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Official: U.S. could call for vote on Iran resolution next week

From Jill Dougherty, CNN Foreign Affairs Correspondent
  • U.S. introduced U.N. draft resolution last month
  • President Obama has said he wants vote by "end of spring"
  • Technical details to proposed sanctions still being finalized
  • U.S. facing opposition from Turkey and Brazil

Washington (CNN) -- The U.S. could put its draft resolution on Iran sanctions up for a vote at the U.N. Security Council next week, without the desired support of council members Turkey and Brazil, a senior administration official tells CNN.

The official, who spoke on background because of the diplomatic sensitivity of the issue, said the U.S. does not intend to "wait until everybody is aboard."

In the daily State Department briefing Wednesday, however, department spokesman P.J. Crowley referred to the timing of the vote by saying it would come in June.

"I think you will see this matter come before the Security Council for a vote sometimes this month," Crowley told reporters. He cited President Barack Obama's earlier statement that he wants a vote by the "end of spring."

The U.S. introduced its draft resolution last month. Crowley said he expects annexes, which describe some of technical details of the sanctions, to that draft will be completed within the "next few days."

At the United Nations, the Security Council president, Mexican Ambassador Claude Heller, said the resolution's sponsors want "prompt action." But Heller speculated to reporters it may take perhaps ten days or more for a vote. Lawyers and other experts, he said, have been discussing the resolution and "progress has been made on the text."

The United States is facing significant opposition from Turkey and Brazil on the push for sanctions. The deadly raid by Israeli forces on a flotilla of civilian ships has complicated matters -- especially with Turkey, which had significant numbers of its citizens aboard the flotilla.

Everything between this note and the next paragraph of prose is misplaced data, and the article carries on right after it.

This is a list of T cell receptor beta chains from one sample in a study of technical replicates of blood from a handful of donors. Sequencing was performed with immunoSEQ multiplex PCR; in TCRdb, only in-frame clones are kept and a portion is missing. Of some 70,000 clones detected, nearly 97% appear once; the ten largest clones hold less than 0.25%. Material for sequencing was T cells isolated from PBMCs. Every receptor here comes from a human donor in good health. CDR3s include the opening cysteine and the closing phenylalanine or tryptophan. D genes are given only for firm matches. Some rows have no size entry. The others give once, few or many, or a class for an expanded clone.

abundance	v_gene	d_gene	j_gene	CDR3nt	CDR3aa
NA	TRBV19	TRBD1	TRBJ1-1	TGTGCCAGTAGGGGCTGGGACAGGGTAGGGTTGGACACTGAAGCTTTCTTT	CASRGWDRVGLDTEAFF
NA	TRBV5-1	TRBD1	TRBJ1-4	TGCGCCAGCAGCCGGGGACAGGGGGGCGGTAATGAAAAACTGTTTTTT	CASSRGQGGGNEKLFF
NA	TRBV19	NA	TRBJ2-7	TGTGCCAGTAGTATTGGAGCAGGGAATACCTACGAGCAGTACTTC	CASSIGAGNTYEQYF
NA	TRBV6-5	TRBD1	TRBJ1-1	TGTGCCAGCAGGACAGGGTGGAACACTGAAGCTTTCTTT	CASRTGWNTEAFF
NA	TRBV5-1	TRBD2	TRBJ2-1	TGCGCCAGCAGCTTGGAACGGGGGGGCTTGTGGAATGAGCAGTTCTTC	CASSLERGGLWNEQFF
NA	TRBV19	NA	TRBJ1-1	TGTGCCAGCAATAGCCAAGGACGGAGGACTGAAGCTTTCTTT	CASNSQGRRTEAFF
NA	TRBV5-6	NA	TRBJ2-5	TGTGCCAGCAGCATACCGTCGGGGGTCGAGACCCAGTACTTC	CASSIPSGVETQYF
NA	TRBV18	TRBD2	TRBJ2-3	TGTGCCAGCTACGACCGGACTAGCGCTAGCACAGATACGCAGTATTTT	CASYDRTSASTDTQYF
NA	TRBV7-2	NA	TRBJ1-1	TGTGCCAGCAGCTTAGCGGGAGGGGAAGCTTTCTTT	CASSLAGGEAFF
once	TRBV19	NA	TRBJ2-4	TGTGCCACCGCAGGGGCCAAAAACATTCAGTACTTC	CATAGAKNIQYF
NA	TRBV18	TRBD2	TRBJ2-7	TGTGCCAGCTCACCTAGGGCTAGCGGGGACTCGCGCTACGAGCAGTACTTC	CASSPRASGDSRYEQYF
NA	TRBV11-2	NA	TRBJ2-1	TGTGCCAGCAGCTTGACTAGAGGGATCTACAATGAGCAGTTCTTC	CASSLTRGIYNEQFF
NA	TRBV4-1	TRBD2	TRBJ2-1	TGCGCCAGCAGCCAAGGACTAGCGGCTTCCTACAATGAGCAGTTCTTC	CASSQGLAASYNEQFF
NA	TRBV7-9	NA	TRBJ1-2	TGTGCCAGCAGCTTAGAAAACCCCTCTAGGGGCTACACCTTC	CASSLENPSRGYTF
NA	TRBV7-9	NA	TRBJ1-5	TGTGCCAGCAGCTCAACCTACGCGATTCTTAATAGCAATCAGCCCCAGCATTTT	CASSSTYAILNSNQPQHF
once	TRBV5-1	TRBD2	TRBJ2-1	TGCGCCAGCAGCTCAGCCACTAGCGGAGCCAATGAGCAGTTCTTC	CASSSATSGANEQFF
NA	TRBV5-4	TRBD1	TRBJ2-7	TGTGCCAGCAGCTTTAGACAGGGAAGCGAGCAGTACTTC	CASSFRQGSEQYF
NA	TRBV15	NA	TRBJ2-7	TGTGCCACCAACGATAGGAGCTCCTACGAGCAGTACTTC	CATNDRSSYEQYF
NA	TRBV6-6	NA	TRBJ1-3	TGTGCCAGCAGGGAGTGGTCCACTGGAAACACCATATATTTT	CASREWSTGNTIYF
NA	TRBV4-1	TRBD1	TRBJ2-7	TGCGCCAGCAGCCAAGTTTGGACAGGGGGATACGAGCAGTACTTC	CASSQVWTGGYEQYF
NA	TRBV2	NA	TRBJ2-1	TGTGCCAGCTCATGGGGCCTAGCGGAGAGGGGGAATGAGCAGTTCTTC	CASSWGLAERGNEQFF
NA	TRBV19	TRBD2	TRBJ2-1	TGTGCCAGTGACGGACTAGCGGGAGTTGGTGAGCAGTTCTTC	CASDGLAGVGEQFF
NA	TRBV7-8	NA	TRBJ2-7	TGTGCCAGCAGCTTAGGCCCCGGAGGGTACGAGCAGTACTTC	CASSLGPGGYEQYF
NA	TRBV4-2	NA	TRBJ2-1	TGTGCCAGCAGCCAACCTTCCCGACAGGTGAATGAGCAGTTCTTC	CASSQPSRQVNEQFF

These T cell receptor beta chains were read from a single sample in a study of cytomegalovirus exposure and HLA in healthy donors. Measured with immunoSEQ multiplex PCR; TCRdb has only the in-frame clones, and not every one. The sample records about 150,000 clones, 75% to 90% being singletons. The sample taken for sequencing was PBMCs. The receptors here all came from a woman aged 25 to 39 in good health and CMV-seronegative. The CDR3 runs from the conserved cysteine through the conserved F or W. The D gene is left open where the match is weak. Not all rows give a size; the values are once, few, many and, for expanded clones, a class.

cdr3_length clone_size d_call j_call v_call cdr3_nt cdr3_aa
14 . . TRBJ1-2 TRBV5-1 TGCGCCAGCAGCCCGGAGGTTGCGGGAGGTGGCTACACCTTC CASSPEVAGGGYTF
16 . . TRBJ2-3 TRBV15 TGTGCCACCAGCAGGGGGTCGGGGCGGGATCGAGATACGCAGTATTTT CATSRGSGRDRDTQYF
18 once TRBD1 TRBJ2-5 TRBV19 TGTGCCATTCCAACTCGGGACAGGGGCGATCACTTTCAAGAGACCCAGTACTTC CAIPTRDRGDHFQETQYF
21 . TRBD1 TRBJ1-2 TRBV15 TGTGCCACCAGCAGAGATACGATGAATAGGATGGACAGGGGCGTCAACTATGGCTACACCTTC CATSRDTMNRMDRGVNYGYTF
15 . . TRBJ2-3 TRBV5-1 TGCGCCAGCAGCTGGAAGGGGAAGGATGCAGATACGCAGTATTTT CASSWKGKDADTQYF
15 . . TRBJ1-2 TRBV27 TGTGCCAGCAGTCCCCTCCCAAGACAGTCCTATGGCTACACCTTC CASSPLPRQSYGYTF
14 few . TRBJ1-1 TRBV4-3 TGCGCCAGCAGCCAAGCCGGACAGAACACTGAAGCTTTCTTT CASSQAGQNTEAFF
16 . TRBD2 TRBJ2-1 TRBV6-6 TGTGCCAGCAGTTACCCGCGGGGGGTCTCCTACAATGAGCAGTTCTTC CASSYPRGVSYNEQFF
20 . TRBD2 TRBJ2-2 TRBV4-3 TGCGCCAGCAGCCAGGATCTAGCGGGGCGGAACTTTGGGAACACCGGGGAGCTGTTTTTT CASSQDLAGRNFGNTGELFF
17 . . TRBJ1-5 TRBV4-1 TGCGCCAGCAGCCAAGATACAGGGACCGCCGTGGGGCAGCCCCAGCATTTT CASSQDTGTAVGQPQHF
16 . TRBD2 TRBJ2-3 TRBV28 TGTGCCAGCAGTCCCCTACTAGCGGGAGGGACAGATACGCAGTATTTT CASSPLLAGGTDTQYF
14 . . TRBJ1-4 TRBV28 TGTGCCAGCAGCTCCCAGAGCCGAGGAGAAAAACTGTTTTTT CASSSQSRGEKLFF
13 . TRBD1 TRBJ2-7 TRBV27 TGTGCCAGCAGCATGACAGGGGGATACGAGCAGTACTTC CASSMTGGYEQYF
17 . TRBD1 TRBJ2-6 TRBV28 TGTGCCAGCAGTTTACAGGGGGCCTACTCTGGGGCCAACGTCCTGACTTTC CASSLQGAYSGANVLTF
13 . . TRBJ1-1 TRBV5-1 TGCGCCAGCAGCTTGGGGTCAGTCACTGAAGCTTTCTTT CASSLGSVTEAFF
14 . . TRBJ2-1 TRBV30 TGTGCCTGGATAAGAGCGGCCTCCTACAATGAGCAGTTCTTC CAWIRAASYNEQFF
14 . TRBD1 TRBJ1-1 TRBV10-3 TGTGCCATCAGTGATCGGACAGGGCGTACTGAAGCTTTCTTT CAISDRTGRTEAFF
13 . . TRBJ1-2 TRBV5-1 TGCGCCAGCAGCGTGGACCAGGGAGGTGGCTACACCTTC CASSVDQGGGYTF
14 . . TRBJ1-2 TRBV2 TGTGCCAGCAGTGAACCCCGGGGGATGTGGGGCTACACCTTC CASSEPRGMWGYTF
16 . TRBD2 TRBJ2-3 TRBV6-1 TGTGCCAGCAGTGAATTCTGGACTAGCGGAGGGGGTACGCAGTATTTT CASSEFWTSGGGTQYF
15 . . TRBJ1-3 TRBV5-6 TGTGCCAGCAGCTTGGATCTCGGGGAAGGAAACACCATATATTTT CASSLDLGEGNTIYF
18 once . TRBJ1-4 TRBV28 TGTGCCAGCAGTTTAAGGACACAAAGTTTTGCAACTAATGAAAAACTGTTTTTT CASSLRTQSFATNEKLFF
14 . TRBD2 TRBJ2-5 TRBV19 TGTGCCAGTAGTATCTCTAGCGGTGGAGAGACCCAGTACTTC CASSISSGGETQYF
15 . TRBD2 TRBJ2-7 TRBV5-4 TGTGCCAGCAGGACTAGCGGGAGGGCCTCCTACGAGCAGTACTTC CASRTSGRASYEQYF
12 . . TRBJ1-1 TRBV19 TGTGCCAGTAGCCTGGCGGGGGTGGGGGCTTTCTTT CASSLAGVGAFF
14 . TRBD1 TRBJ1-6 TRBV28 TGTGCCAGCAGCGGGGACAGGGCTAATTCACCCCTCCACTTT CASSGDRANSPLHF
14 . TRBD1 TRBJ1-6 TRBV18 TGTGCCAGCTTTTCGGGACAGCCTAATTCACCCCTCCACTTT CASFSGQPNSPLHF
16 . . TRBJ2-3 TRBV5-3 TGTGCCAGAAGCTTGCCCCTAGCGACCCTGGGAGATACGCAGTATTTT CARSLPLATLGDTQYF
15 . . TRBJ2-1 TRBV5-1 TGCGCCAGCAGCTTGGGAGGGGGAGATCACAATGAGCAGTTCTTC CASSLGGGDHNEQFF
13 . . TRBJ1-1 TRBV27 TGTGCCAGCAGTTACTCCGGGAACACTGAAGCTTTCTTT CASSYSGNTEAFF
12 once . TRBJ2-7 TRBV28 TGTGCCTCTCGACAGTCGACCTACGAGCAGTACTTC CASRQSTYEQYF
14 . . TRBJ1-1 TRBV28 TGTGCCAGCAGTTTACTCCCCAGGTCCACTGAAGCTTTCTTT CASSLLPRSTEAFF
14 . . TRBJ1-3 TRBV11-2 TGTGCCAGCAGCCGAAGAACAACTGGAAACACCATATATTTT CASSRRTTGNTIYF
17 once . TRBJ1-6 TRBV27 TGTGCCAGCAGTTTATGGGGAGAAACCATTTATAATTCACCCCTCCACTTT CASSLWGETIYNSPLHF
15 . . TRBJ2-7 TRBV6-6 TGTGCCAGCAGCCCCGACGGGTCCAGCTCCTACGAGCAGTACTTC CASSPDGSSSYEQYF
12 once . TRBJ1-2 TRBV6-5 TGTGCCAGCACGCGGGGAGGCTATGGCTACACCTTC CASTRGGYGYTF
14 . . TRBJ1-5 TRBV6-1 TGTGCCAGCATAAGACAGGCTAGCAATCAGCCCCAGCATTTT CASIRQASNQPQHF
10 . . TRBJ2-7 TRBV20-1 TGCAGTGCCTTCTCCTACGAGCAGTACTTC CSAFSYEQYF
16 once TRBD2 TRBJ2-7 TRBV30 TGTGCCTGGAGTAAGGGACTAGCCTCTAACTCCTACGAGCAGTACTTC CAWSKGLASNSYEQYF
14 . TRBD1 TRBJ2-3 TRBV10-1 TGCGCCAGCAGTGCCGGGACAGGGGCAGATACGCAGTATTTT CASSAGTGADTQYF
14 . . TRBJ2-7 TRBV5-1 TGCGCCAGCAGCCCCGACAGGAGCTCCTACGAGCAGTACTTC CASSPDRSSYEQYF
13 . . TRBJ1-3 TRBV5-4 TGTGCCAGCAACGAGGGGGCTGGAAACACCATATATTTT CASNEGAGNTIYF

Turkey's Foreign Minister, Ahmet Davutolgu, told reporters Tuesday in Washington that Turkey remains opposed to sanctions and was critical of the U.S. for not directly condemning the Israeli attack. In May, the leaders of Turkey and Brazil traveled to Tehran and brokered a nuclear fuel swap deal with Iran. That deal was dismissed by the United States as inadequate.

"Brazil thinks it is counterproductive to discuss sanctions right now" while Iran still has a month to follow through on its side of the nuclear swap deal, a Brazilian official told CNN. The official spoke on background because of the sensitivity of the issue. Under that agreement, Iran said it will ship 1,200 kilograms (about 2,640 pounds) of low-enriched uranium out of the country to Turkey for safe-keeping. In exchange, it would receive nuclear fuel rods needed for an Iranian reactor that produces medical isotopes.

The Brazilian official called the deal "a good starting point" and a "confidence-building measure."

The State Department spokesman said the deal still does not address the problem that Iran continues to enrich uranium.

CNN's Richard Roth contributed to this report.